We also need to schedule genetic testing, and probably a surgery to put in a port for the chemo treatments. We are praying about whether to go port or IV on this, and in a way I wish it was black and white, written on the wall, like everything else so far has been so far. This choice is not my favorite.

Here's the scoop on the Chemo Cocktail:
AC (Adriamycin and Cytoxan) every 2 weeks for 2 months
TH (Taxol with Herceptin) every 3 weeks for 3 months
H (Herceptin continues) every 3 weeks for 9 months

The Chemo Cocktails will take about 3-4 hours and we are thinking Monday afternoons after I teach my Brit Lit class are going to be the best day to schedule in order to keep that, and our life, as much as normal, up, which I intend to do. Which, btw, I had my first class on Monday and it was very scary but I have a fantastic group of students, so it wasn't the end of the world standing up in front of 16 students and filling an hour with my shaky self, like I had previously imagined. As to how it went, you'd have to ask my class because I was way too nervous to gauge that. Plus, there is another mum who is a writer who is also my helper, and so she has my back, not to mention is a delightful soul to get to rub elbows with.

On Tuesdays after my chemo cocktail I will have to go back to get a white blood cell booster shot, since the chemo can mess with that too.

That's 21ish treatments over 14 months, starting the end of this month. We are considering scheduling the first treatment to begin on September 29th. That way I will be able to enjoy the taste of the lovely coffee cake my kids always make for me on my birthday. Should be done by Christmas 2009, just in time for our 22nd anniversary and hopefully the rain check on that vacation we were going to be on even as I type this.

Yes, my hair is going to fall out. For 5 months. Even my eyebrows, which I just had waxed for the very first (and never again because why would I ever willingly let someone do that to me again?) time. And my eyelashes, which I hadn't even thought of, and was weird to think about once I did. The sweetness of the deal is that I will not have to shave my legs or armpits for 5 months. Actually I have not shaved my armpits since my mastectomy since my left armpit hurts too bad from the lymph node ectomy part of it. Therefore my right armpit would have nothing to do with the razor for symmetrical principles. And my legs joined the cause in solidarity, for which I truly appreciate, since I am so slow these days that I doubt there's enough hot water in West Chester to last through a shower like that. Not to mention, who likes shaving anyway? But I won't have to, until sometime next spring when my hair begins to grow back. I'm thinking of spray painting it green when it sprouts, just to be all festive and stuff.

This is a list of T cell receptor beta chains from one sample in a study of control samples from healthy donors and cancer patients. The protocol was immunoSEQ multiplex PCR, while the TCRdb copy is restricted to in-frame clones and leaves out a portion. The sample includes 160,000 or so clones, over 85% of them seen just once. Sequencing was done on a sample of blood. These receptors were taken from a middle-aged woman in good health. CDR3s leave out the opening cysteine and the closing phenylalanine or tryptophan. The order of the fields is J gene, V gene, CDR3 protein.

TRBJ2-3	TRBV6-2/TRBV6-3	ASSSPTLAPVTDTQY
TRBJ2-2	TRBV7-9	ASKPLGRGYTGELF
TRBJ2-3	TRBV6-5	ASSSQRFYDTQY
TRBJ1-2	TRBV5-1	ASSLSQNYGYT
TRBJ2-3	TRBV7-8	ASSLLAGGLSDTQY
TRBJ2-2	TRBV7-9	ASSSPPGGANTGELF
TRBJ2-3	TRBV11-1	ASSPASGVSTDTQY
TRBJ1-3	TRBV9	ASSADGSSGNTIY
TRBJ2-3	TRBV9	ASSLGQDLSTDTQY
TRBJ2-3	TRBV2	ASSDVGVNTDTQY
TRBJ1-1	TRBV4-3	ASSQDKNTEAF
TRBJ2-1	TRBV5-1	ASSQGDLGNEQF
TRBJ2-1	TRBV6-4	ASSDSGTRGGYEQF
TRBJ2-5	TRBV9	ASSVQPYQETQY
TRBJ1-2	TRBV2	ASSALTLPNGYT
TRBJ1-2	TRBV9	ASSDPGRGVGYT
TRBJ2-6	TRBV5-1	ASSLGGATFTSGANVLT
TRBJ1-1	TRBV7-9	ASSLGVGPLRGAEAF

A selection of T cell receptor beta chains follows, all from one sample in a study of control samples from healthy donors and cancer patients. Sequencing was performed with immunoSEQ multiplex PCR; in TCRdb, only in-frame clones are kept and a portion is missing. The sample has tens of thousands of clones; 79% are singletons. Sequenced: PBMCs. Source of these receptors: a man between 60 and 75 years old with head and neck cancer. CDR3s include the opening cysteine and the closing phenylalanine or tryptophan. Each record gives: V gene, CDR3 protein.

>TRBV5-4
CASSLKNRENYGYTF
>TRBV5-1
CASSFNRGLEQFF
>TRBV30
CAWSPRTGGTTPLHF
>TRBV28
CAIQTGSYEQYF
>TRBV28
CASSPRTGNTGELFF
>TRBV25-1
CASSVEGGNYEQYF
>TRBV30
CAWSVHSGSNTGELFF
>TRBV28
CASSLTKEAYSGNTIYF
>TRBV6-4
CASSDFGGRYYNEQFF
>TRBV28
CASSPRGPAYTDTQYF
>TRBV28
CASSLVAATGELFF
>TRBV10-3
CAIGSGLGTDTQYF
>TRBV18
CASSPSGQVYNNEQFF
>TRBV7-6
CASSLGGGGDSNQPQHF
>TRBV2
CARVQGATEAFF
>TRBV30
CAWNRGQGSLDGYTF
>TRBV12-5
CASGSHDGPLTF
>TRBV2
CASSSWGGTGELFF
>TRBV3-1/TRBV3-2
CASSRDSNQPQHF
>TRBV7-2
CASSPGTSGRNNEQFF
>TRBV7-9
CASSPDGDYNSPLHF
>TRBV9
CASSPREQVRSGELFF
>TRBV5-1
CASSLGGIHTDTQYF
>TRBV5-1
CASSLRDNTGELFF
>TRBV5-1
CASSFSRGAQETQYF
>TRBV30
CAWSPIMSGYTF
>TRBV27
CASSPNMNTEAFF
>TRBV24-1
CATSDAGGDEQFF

Dave said in the meantime, he is going to buy me a bunch of Tootsie Roll Pops so I can walk around like Kojak. I like the brown ones best.

Cheers, and thanks for praying. Please don't stop. It's the big guns we're counting on in this battle we're in. And it's working.

Joules (this is what my tennis buds call me, and my way of spelling it so that they have to say it with a French accent, which I really like a lot, so I just thought I'd throw it out there, since that's what I go by around here.)


Anonymous said...

You & Dave are too much alike for your own goods...I hope you don't frighten your chain of docs!!
I am so glad you both can have such a sense of humor to help you through all of this! I think it must also mean God has a real sense of humor, and is passing it on through you!
As for your upcoming new "hairdo"....never fear, I am sure your mom still has tape to apply those bows to your head, as she did when you were " just a little younger" so everyone would know you were a little girl! And pink IS the official color for breast will bring back so many memories and smiles for her!
Good luck to team Evanshire!
Love You!

Anonymous said...

Nice post, Darling. I especially liked the part about the stars. And thanks for keeping the title, but what happened to the other content I suggested? Like "hair today, gone tomorrow" or "fur what it's worth, I will be tress-free, whether I locks it or not"? :-)


Angela said...

Joules (is it pronounced zhewleh or zhools?) (or with a hard J?),
You have the greatest wit and attitude - I really like reading your blogs and look forward to new ones! I'm glad for the cancer-free dx but sorry that you have to go through so many months of chemo - wow, I had no idea it would last that long. But I guess it's considered "insurance". Good luck with the cancer (walk) run - wish I could join you!

Angela said...

Joules, I forgot to mention, regarding Dave's sense of humor (". . . put up with on a daily basis") - I believe there are few things in life worse than a humorless man! We know that, you and I, that's why we picked 'em! :D

Anonymous said...


Looking forward to walking with you on Sunday. Thx for the update.

Lisa R.

"Joules" is also a measure of electricity, no? The name is apropos in so many ways.

Anonymous said...

That's right, Lisa, Joules are the units of energy, either power times time, or force times distance. So, yes, very apropos.

Anonymous said...

Hi Julie,
Fourteen months sounds terribly long to me...and Cindy, Jackie, Chrissy and I are suprised at the length of the treatment program. I pray they go fast and you are carried as though on the wings of love; from Jesus, your fam, and your friends.
Re: to port or not to port, do you have to make a decision with the first treatment or two? Or can you can 'test the waters' and talk with other patients to come to that decision. Wish I could tell you what's best, but I dunno.
Love and Prayers always!
Becky and Chuck
PS Should you get a flu shot?

laura hill said...

You're so cute!